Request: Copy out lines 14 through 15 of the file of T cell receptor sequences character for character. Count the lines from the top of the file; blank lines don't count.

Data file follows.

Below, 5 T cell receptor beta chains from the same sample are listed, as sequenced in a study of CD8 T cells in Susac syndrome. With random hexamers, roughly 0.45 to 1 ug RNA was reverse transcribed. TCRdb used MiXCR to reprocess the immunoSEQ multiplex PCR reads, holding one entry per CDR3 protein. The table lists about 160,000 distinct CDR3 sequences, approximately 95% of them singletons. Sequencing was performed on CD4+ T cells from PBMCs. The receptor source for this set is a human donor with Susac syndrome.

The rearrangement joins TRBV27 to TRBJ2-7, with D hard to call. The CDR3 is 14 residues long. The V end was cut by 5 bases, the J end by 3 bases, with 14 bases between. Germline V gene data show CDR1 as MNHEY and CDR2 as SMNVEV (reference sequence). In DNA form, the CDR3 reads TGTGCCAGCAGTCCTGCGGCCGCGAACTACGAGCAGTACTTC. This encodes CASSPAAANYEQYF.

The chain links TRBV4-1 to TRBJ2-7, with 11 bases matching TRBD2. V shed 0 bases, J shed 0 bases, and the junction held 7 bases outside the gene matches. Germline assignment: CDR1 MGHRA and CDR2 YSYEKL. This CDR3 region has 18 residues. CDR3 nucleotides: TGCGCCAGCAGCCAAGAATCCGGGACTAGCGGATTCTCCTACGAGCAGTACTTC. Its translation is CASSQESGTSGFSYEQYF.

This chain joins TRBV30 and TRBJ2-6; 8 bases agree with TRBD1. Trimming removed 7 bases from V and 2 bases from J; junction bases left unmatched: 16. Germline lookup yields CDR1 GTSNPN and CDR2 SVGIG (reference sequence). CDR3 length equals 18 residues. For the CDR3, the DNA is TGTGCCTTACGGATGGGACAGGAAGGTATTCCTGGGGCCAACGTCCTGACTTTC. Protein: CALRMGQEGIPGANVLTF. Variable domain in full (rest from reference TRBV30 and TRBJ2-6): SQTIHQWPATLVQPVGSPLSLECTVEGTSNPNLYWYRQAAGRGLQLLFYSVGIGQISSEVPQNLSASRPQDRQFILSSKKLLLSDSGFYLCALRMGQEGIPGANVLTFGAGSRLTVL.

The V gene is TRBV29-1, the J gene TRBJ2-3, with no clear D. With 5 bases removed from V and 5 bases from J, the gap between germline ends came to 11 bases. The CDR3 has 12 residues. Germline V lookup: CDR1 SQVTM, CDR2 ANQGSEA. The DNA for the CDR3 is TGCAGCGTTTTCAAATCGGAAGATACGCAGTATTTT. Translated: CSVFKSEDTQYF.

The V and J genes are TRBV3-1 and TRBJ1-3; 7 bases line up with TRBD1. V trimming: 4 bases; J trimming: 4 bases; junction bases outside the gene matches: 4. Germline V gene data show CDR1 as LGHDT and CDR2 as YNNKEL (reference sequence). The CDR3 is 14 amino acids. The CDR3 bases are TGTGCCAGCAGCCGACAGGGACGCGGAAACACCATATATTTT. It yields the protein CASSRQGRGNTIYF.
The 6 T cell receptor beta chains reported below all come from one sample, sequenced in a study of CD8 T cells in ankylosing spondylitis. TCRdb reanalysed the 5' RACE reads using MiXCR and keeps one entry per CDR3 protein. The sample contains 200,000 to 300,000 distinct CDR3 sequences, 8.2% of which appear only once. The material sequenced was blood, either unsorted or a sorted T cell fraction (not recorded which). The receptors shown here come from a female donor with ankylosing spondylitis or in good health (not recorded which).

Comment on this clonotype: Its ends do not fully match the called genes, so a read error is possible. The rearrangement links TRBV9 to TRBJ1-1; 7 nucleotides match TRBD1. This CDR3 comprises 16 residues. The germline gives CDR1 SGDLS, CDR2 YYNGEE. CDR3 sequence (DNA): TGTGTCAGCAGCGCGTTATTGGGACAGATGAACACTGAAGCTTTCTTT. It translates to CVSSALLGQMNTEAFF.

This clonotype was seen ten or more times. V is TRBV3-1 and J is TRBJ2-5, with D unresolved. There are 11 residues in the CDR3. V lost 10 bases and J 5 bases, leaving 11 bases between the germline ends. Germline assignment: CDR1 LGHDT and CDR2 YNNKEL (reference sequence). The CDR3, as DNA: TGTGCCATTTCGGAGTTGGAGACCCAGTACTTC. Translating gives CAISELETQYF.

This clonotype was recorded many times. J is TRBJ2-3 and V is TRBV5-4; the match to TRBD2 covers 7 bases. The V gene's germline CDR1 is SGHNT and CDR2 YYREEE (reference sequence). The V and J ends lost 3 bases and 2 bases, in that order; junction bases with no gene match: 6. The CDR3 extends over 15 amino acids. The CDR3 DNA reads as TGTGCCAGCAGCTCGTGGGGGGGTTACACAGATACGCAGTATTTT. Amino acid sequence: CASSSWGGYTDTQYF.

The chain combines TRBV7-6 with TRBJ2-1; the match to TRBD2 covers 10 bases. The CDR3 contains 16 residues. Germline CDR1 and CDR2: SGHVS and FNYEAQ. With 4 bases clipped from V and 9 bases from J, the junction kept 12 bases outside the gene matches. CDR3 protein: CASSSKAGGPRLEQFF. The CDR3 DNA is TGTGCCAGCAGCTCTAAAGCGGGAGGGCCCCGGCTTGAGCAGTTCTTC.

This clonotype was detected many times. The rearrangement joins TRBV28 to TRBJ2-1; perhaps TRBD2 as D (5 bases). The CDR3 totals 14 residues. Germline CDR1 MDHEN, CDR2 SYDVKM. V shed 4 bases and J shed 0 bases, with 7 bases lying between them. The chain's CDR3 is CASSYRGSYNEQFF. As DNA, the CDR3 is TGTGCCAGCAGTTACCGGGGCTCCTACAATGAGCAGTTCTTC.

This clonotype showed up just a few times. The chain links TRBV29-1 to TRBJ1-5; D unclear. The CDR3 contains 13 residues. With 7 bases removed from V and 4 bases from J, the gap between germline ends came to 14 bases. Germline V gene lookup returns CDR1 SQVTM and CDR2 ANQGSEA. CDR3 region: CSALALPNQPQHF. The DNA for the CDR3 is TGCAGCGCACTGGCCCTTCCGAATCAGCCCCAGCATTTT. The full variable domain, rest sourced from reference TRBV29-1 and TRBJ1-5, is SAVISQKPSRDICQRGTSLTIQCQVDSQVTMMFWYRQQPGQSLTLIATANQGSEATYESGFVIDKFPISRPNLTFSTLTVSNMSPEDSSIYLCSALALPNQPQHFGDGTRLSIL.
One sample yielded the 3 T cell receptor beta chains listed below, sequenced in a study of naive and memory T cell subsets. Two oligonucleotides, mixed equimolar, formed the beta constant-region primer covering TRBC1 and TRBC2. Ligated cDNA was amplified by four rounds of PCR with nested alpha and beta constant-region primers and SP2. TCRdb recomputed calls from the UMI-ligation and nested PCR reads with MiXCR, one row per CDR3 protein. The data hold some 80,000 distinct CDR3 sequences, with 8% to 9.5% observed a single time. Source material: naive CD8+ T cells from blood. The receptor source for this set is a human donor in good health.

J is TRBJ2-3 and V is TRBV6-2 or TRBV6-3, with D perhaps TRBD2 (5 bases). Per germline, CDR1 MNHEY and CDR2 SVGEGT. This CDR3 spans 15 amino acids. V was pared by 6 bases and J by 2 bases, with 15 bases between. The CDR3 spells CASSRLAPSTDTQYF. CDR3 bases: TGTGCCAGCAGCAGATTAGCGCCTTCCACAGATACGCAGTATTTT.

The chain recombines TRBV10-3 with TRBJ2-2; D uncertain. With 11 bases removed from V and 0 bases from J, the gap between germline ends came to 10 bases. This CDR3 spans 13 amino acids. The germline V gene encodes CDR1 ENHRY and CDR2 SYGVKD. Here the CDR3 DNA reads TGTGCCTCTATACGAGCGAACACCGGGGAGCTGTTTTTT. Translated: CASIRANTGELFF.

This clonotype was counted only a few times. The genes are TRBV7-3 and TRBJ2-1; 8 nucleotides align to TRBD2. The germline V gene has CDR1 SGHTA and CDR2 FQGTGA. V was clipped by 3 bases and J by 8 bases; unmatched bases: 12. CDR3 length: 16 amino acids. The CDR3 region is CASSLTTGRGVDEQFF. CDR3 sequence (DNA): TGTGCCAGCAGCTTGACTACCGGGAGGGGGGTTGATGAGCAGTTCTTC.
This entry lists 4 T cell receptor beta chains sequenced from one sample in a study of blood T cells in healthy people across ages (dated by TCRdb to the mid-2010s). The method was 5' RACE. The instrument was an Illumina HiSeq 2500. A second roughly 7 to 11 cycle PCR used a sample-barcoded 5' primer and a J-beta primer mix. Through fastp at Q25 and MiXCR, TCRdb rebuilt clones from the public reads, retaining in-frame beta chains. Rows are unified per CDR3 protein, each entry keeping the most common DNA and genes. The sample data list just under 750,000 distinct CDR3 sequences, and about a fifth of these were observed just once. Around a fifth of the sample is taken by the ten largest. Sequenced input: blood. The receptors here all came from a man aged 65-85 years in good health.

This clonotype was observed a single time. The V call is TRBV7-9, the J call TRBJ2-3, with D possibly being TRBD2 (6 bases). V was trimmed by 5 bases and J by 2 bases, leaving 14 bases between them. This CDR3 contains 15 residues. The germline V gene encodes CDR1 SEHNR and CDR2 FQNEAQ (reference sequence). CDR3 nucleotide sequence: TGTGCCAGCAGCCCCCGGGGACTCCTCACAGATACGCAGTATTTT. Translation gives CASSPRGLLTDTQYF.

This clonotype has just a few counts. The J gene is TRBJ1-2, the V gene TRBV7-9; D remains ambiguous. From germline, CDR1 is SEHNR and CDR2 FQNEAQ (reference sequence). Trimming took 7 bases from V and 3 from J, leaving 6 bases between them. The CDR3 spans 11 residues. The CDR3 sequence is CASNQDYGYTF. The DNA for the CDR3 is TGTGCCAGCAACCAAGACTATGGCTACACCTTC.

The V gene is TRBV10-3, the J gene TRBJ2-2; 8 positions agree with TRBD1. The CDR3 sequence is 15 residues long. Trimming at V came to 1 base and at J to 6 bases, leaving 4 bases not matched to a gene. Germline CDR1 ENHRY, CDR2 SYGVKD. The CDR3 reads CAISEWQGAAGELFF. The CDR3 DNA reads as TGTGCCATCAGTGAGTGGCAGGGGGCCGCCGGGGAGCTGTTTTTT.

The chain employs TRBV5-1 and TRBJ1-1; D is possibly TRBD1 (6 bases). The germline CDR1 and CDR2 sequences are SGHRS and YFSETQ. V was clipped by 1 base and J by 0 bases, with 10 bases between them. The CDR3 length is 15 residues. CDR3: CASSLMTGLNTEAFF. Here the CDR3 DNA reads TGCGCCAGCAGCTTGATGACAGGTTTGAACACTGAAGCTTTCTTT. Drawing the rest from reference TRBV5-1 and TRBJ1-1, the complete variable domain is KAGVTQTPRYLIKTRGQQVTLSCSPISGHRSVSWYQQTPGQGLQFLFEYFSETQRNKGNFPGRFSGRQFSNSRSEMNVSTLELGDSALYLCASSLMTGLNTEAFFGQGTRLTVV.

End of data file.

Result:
One sample yielded the 3 T cell receptor beta chains listed below, sequenced in a study of naive and memory T cell subsets. Two oligonucleotides, mixed equimolar, formed the beta constant-region primer covering TRBC1 and TRBC2. Ligated cDNA was amplified by four rounds of PCR with nested alpha and beta constant-region primers and SP2. TCRdb recomputed calls from the UMI-ligation and nested PCR reads with MiXCR, one row per CDR3 protein. The data hold some 80,000 distinct CDR3 sequences, with 8% to 9.5% observed a single time. Source material: naive CD8+ T cells from blood. The receptor source for this set is a human donor in good health.

J is TRBJ2-3 and V is TRBV6-2 or TRBV6-3, with D perhaps TRBD2 (5 bases). Per germline, CDR1 MNHEY and CDR2 SVGEGT. This CDR3 spans 15 amino acids. V was pared by 6 bases and J by 2 bases, with 15 bases between. The CDR3 spells CASSRLAPSTDTQYF. CDR3 bases: TGTGCCAGCAGCAGATTAGCGCCTTCCACAGATACGCAGTATTTT.